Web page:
Friday, September 15, 2006

More crackpot DRM ideas

Defective by DesignI spoke last night at an entertaining meeting of the British Literary and Artistic Copyright Association. Tanya Aplin (Kings College, London), Florian Koempel (British Music Rights), Brigitte Lindner (Registered European Lawyer, Searle Court), Ted Shapiro (Vice President, Motion Pictures Association) and I all spoke about Technological Protection Measures (aka DRMs). You can probably guess that I was not too complimentary about the technology.

What I found interesting was that (a) a room full of copyright lawyers had very little idea of the very many technical problems with TPMs and (b) those that did were busy thinking up new crackpot schemes to "protect" their clients' 20th-century business models.

The current favourite seems to be that ISPs should be forced to monitor all exchanges of data and charge customers when a copyright work is spotted. When I asked how the spread of encryption could possibly be compatible with this scheme, they airily replied that only paedophiles use that technology and we would all be better off if it was banned. They obviously don't know that the US government already tried extremely hard to do this over about 25 years, and failed.

Given the ever-increasing focus on securing critical national infrastructures, anyone who hopes that governments will go down that road again is living in fantasy land. To think that companies are being charged several hundred pounds an hour for this type of advice…

16 comments:

Anonymous said...

I cryptography is only used by paedophiles, surely we should lock up everyone involved with producing CSS-encrypted DVDs, not to mention everybody involved in the military, government or police...

JohnB said...

Er, sorry and SSL is not crypto?

Anonymous said...

Sad. These guys should come in for brainscans, to find which parts of their clue lobes are damaged. Unless they've never used an ATM, a chip&PIN card, or bought anything online using that tricksy Pedo-only https..

Matthew said...

I think it should be legislated that all the personal mail, bank statements, business mail and private correspondance by these lawyers should be be conducted by public notices in all the national newspapers, since only paedophiles use the post office mail and envelopes.

After all, if you've nothing to hide, you've nothing to fear.

Twats.

spinfire said...

Have these people heard of SSL? The only reason why the Internet is such a huge factor in world commerce is because encryption keeps that commerce secure.

Apparently encryption is OK when it is used for DRM and buying CDs and tunes over the Internet, but not for any other reason.

Anonymous said...

Sorry, but does the post collect revenues on anything that is passed throught the mail that might infringe on copyrights?

bytehead said...

One word.

Idiots.

They really don't understand that DRM is exactly encryption. Let them ban encryption. And shove it down their throats when they realize that also includes their beloved DRM.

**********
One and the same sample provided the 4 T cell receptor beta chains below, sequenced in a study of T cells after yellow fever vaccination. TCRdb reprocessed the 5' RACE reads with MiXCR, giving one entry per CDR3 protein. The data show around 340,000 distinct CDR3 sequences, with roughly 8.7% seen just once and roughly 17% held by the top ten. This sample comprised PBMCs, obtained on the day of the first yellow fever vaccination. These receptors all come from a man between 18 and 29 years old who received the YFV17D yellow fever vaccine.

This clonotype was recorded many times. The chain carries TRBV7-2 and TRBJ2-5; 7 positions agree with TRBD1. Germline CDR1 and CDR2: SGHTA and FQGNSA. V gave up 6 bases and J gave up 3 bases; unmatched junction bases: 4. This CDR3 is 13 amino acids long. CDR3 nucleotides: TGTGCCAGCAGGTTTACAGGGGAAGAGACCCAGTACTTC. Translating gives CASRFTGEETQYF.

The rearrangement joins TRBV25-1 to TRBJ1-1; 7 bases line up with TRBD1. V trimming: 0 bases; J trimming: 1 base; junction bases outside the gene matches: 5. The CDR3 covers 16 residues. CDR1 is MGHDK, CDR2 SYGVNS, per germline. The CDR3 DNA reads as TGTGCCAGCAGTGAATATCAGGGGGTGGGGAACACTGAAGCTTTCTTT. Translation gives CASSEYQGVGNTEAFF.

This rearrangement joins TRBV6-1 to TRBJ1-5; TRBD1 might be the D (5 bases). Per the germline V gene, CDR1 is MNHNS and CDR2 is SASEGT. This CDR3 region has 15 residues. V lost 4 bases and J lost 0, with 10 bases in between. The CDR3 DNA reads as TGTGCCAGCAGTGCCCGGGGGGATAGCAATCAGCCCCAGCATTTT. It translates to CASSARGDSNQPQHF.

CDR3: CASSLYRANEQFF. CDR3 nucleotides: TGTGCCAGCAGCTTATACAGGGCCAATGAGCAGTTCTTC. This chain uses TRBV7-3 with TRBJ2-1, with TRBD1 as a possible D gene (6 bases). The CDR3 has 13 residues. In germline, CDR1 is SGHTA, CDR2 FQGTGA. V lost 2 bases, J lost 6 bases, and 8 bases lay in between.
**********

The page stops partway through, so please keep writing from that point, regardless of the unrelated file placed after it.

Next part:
Anonymous said...

Why not just obliterate all our rights like the government is trying to do while they're at it. That's right. Because of copyright infringement, people should all be suspected terrorists. Good idea guy! *thumbs-up*

Anonymous said...

"They airily replied that only paedophiles use that technology and we would all be better off if it was banned."

I suppose only a paedophile use online pay services on HTTPS connections, and only paedophiles work from home on an encrypted VPN connection, and only a paedophile is at all concerned about privacy. :-p

Anonymous said...

cryptography is only used by drug-addled gaylords and paedos

Anonymous said...

Cryptography is the language of homosexuals and is against the word of G-d

Anonymous said...

I would like to know who made the outrageous suggestion that only paedophiles use encryption.

I routinely encyrpt my examination papers and draft calculations of university examination results.

Anyone who insists this should not be encyrpted is behaving unethically. If they are lawyers, they should be struck off for unethical behaviour.

Or do they want to copy examination papers and sell them to others?

The enclosure of the mind is as evil as the enclosure of the commons was in the 17th century.

Anonymous said...

They should have the phone companies monitor all calls in case someone threatens to kill the president or faxes over a copyrighted magazine article!

And, Toyota should monitor my every driving moment in case I speed or make an illegal left turn!

Anonymous said...

Clearly the anti-encryption attitude is directed specifically at individuals (since they don't bat an eyelash about corporations administering crypto). What a bunch of corporatist nutjobs.

Anonymous said...

I would have thought that lawyers have a structural and hence almost universal dislike crypto: at its heart, crypto provides a near absolute obstruction to discovery; anything that so obstructs discovery obstructs litigation; anything that so obstructs litigation limits fees and career prospects, ergo except for shielding their own comms and scams, lawyers dislike crypto.

Florian said...

As part of the Panel I remember that the discussion were more open and differentiated. Personally, I am rather surprised about your selective reporting, Ian, but: whatever floats your boat, as they say. In any case, it seems to go down very well with your appreciative audience which I guess is fair enough. I am still hoping we have moved on since 1998 and can discuss DRM without the rather fatuous tora tora battle cries.